The Advance of the Gospel

June 5, 2016     |     text: Philippians 1:12-18

(Please visit https://youtu.be/z9C2bHjc-Cw for full description and details, including copyright notices.) 

About this time last year I preached a three part series titled What is the Gospel? In the final message of that series (May 27, 2015) I said that the Gospel is both our privilege and our obligation. We are privileged to have received it, to have benefited by it, to have been born again. We were dead to sin but now alive to God and this through the death, burial and resurrection of Jesus Christ. We also have an obligation to the Gospel because led by the Holy Spirit and having the mind of Christ in us, our desire is for other people to receive it as well. As glad as we were to receive it we should be eager to share it with others. It is a privilege and an obligation and no one understood this better than the Apostle Paul.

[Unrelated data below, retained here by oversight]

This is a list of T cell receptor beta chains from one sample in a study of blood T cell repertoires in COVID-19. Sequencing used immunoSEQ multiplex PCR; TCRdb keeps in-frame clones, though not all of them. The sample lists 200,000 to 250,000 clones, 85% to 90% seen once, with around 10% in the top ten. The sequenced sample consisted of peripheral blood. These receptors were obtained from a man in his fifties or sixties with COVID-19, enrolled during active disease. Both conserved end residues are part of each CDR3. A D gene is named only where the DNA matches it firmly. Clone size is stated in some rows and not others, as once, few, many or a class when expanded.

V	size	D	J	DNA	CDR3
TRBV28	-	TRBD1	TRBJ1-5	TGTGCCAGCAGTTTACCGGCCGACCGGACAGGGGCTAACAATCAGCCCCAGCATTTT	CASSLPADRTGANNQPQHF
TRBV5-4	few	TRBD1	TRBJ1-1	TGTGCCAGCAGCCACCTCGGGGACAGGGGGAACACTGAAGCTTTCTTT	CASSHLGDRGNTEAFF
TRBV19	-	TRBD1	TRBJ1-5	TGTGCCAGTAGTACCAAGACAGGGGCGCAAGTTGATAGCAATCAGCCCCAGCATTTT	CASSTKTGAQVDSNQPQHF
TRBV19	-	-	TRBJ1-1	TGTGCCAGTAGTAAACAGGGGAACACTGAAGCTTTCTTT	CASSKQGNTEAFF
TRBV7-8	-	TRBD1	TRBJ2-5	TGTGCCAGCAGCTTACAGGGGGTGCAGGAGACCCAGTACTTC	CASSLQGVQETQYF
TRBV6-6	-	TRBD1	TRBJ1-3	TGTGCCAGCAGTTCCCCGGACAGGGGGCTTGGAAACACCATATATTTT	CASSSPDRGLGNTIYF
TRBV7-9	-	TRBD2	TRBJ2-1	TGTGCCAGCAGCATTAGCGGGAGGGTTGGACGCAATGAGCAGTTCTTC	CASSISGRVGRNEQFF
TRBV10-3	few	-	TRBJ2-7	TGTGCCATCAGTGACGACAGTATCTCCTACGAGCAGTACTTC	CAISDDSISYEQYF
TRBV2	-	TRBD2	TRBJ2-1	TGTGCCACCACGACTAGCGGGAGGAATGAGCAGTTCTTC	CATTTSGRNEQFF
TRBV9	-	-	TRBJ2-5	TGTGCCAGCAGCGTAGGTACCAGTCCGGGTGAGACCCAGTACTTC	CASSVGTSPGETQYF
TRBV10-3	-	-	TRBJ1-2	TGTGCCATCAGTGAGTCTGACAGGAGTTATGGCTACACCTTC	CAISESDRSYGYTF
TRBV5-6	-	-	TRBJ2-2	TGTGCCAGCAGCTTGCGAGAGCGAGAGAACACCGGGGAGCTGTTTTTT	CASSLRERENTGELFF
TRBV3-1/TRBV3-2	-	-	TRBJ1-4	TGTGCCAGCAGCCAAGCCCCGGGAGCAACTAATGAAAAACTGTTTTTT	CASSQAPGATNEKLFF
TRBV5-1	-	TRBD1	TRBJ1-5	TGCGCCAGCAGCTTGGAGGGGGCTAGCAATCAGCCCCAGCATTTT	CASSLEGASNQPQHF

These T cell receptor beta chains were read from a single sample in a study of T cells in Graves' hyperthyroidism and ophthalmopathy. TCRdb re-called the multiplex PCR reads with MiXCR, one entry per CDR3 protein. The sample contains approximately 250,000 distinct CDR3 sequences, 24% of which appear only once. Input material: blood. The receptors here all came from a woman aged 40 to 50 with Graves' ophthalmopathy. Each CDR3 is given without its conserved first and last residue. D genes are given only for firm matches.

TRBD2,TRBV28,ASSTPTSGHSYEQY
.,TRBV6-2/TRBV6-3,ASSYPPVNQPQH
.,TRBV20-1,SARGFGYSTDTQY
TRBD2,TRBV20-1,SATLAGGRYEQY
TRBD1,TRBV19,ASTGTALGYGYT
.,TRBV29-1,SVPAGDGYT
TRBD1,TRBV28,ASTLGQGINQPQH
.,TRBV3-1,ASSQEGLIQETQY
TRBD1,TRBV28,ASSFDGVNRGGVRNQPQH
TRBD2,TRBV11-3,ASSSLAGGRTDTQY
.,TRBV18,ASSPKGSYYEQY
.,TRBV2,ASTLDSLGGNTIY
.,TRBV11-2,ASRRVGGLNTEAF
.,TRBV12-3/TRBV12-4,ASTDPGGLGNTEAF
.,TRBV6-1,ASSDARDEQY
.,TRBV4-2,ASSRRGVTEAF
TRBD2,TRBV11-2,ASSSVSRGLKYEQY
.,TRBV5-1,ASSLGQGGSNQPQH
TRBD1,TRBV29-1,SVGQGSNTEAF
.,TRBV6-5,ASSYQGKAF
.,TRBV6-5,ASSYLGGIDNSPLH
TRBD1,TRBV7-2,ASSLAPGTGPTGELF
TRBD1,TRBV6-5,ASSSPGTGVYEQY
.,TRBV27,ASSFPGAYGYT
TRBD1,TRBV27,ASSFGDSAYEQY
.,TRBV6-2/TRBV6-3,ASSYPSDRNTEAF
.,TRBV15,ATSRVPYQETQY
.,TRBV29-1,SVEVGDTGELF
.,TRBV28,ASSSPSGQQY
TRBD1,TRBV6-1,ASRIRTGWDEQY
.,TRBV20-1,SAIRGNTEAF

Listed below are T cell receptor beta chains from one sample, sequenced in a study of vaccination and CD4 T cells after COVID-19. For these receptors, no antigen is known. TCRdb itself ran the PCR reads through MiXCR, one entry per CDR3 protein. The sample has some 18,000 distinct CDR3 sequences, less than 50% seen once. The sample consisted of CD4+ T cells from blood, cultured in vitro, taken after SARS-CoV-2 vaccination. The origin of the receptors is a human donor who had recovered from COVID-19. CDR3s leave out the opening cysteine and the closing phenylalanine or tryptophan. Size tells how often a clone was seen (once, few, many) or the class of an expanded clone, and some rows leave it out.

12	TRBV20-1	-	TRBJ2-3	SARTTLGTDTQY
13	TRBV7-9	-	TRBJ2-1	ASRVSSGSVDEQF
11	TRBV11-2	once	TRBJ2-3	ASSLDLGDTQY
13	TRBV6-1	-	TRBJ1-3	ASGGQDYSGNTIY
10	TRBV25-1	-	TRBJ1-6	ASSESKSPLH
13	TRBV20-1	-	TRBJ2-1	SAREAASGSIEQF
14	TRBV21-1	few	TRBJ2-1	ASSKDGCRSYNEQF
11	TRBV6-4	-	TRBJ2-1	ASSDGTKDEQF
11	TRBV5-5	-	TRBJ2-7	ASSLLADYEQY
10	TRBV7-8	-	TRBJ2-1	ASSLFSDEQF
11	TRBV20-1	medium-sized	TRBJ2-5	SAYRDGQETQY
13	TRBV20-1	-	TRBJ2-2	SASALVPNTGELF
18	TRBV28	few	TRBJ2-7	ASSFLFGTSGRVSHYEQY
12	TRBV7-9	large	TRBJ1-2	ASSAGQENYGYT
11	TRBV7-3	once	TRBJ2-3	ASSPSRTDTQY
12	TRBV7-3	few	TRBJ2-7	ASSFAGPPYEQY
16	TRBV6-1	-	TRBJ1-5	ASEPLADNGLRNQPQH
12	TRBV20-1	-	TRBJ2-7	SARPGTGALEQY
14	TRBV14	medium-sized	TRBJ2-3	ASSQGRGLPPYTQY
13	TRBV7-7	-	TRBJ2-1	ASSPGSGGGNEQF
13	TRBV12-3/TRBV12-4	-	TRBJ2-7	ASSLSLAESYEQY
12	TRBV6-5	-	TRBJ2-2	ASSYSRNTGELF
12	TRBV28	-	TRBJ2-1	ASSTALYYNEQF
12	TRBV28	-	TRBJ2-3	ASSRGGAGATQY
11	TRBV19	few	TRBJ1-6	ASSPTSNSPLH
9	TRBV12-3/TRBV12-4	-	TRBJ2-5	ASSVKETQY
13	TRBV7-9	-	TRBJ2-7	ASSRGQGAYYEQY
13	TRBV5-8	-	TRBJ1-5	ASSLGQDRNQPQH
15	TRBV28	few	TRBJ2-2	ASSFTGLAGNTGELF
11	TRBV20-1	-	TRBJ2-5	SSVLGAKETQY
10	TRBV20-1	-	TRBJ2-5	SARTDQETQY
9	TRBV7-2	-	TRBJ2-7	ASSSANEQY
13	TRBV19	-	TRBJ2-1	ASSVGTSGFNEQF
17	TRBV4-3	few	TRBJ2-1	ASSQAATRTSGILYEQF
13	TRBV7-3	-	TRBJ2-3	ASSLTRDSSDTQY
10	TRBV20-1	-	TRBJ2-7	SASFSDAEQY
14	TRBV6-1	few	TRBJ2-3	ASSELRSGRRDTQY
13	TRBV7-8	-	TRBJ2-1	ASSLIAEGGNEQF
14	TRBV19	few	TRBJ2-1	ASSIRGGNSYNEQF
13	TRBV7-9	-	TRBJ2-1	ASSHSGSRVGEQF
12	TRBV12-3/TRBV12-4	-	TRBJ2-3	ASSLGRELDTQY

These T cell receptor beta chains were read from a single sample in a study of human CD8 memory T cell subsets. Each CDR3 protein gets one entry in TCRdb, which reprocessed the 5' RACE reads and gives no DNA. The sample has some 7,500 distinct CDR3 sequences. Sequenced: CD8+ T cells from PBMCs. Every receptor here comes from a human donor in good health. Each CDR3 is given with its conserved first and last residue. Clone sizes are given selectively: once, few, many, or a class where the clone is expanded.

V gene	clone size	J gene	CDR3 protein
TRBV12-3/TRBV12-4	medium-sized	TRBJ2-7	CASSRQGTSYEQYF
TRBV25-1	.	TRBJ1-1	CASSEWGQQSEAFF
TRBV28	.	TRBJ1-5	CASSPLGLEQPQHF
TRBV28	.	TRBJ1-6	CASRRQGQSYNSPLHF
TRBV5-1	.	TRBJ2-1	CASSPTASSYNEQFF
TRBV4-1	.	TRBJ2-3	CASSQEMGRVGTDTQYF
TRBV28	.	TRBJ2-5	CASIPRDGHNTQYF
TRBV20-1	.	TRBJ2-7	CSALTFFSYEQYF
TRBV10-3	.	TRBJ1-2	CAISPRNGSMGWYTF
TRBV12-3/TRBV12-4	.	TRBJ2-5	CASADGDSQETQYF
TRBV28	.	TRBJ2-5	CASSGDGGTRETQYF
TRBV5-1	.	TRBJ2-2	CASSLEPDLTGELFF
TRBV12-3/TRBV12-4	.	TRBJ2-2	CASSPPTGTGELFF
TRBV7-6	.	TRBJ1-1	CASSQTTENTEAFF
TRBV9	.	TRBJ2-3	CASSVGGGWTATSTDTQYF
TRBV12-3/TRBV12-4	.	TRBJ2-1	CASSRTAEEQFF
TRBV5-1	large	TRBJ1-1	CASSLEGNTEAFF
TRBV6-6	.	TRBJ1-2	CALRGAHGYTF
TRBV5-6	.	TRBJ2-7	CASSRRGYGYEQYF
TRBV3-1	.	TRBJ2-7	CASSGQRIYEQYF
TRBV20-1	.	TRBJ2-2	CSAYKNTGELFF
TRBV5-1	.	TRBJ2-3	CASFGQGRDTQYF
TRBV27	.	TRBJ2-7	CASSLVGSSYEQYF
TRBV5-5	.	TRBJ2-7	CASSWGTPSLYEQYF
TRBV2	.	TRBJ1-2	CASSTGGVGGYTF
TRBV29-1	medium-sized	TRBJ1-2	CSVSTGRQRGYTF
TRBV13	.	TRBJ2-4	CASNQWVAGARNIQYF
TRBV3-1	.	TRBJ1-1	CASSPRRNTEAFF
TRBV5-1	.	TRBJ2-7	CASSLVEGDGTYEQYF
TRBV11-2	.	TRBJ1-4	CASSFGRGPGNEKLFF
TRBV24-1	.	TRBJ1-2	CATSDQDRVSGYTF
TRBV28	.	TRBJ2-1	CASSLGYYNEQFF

Our Wednesday evening Bible study has just begun Paul’s letter to the Philippians. I frequently reference a group of verses in Phil. 2 and good biblical scholarship demands that we study those verses in their proper context. You can’t just pluck a verse of scripture and understand what it means. We must consider not only what the words of that verse say, keeping mind there were no verses or chapters when it was written, but think about who was writing, to whom and why those words were written. We have to know something of the history and culture of the original audience in order to fully understand the original meaning of the scriptures and how they apply to us. So on Wednesday evenings we will study Philippians verse by verse and this morning want to grasp one single thought: Nothing matter more to Paul than preaching the Gospel.